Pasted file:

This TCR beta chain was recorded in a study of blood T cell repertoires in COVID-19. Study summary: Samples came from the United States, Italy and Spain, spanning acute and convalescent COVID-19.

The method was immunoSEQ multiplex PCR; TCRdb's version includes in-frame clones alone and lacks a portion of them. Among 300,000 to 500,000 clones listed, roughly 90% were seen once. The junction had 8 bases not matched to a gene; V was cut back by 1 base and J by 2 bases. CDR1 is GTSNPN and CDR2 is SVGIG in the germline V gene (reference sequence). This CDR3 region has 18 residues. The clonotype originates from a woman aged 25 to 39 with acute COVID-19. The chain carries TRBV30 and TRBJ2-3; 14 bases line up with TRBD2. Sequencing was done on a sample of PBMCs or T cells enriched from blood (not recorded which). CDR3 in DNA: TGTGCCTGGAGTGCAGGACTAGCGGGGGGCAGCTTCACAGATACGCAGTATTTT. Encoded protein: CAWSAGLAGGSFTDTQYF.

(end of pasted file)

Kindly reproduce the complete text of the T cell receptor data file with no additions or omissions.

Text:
This TCR beta chain was recorded in a study of blood T cell repertoires in COVID-19. Study summary: Samples came from the United States, Italy and Spain, spanning acute and convalescent COVID-19.

The method was immunoSEQ multiplex PCR; TCRdb's version includes in-frame clones alone and lacks a portion of them. Among 300,000 to 500,000 clones listed, roughly 90% were seen once. The junction had 8 bases not matched to a gene; V was cut back by 1 base and J by 2 bases. CDR1 is GTSNPN and CDR2 is SVGIG in the germline V gene (reference sequence). This CDR3 region has 18 residues. The clonotype originates from a woman aged 25 to 39 with acute COVID-19. The chain carries TRBV30 and TRBJ2-3; 14 bases line up with TRBD2. Sequencing was done on a sample of PBMCs or T cells enriched from blood (not recorded which). CDR3 in DNA: TGTGCCTGGAGTGCAGGACTAGCGGGGGGCAGCTTCACAGATACGCAGTATTTT. Encoded protein: CAWSAGLAGGSFTDTQYF.